News / USA

Partisan Squabbling Continues in US Over BP Oil Spill

With oil continuing to pour into the Gulf of Mexico, President Obama's chief of staff says Republicans favor business interests over ordinary citizens, and would bring that governing philosophy to Washington if they took control of Congress. Partisan mudslinging has intensified over the BP oil spill, with Republicans finding fault in the Obama administration's response to the crisis.

Washington tends to view issues and events through a partisan lens. The Gulf oil spill is no different, and Democrats continue to pounce on last week's comments by Republican Congressman Joe Barton, who expressed deep regret that oil giant BP had been pressured by the Obama administration to compensate victims of the ecological disaster. BP is setting up a $20 billion compensation fund.

Appearing on ABC's This Week program, White House Chief of Staff Rahm Emanuel said Barton's comments revealed prevailing Republican views when it comes to big business.

"That is a philosophy. They see the aggrieved party here is BP, not the fisherman [of the Gulf states]," he said. "That that would be the governing philosophy [of Republicans]. And I think what Joe Barton did is remind the American people - in case they forgot - this is how the Republicans would govern."

Republicans reject any charge that they only care about corporate interests.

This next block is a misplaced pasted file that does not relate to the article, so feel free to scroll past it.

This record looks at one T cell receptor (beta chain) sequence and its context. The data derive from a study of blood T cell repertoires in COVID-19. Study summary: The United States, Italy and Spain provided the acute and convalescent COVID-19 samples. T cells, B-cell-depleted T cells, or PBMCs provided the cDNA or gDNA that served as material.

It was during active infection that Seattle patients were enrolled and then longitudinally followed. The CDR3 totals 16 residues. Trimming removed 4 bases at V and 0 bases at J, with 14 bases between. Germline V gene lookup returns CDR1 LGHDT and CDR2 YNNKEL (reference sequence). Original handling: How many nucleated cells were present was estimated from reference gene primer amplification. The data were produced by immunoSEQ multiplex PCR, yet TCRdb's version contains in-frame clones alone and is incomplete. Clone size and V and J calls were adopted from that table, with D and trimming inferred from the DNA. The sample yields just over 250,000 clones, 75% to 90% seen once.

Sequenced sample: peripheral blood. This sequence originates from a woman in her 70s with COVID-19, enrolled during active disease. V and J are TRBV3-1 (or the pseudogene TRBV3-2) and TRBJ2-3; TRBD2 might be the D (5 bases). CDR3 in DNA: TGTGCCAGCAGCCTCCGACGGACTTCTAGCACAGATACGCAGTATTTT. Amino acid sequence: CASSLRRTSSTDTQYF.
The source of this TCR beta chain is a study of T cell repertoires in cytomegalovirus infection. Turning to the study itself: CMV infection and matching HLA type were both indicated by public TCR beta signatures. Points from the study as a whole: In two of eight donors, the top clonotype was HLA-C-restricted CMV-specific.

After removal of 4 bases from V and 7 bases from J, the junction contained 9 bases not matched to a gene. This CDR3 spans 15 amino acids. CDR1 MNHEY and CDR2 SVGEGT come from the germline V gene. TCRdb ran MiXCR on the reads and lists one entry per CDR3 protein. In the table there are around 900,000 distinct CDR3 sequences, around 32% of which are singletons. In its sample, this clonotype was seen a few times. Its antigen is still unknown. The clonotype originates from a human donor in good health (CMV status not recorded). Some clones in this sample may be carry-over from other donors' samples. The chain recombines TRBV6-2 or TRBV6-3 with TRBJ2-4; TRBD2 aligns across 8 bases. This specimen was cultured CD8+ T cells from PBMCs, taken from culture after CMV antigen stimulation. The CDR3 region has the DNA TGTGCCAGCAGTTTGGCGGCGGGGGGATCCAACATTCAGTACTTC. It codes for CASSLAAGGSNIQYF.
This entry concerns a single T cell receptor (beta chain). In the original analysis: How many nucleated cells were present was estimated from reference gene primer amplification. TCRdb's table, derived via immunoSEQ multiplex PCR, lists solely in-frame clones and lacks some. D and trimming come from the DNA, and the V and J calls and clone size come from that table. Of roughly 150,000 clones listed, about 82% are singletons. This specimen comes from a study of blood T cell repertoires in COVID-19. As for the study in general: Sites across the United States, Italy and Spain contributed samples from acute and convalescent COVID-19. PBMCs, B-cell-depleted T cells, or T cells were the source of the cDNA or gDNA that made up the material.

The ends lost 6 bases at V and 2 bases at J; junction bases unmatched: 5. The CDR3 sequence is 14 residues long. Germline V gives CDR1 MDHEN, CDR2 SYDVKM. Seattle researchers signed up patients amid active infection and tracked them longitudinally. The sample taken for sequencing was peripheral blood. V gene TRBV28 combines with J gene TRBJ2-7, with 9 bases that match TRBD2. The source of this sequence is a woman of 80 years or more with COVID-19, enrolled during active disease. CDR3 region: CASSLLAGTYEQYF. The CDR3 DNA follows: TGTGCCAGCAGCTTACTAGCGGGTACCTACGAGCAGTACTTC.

"Of course that is nonsense," said Mitch McConnell, Senate Minority Leader, when he spoke on Fox News Sunday. He said Barton did not speak for Republicans when he apologized to BP for the Obama administration's insistence that BP establish the compensation fund.

"BP does not need an apology," he said. "They need to apologize to us, and they certainly need to cover all the cost of the clean-up and the economic damages, as well."

McConnell said, instead of criticizing Republicans, the Obama administration should focus on its own response to the oil disaster.

"The president, himself, is in charge of developing a contingency plan to deal with oil spills," said McConnell. What happened to it? The administration has a role to play in this, and they have not done a very good job so far."

Roughly two months after an oil rig exploded, crude continues to pour into the Gulf of Mexico. Efforts to stop the leak have proven ineffective, and efforts to contain the spill have not prevented oil from reaching U.S. shores. Government estimates of just how much oil is leaking have risen since the deadly explosion, and currently stand at some 35,000 to 60,000 barrels a day.

You May Like

Video Five Patients Given Experimental Ebola Drug Said To Be Improving

Experimental drugs have been tried on six people: three Westerners and now, three African pyhysicians More

Video In Ukraine, Fear and Distrust Remain Where Fighting has Stopped

As Ukrainian military reclaims control of eastern cities residents rebuild their lives, but many say everyone is being treated with suspicion More

Video In Rural Kenya, Pressure Builds Against Female Circumcision

Girls learn to object; FGM practitioners face penalties from jail sentences to stiff fines More

This forum has been closed.
Comments
     
There are no comments in this forum. Be first and add one

Featured Videos

Your JavaScript is turned off or you have an old version of Adobe's Flash Player. Get the latest Flash player.
Five Patients Given Experimental Ebola Drug Said to Be Improvingi
X
Carol Pearson
August 19, 2014 11:43 PM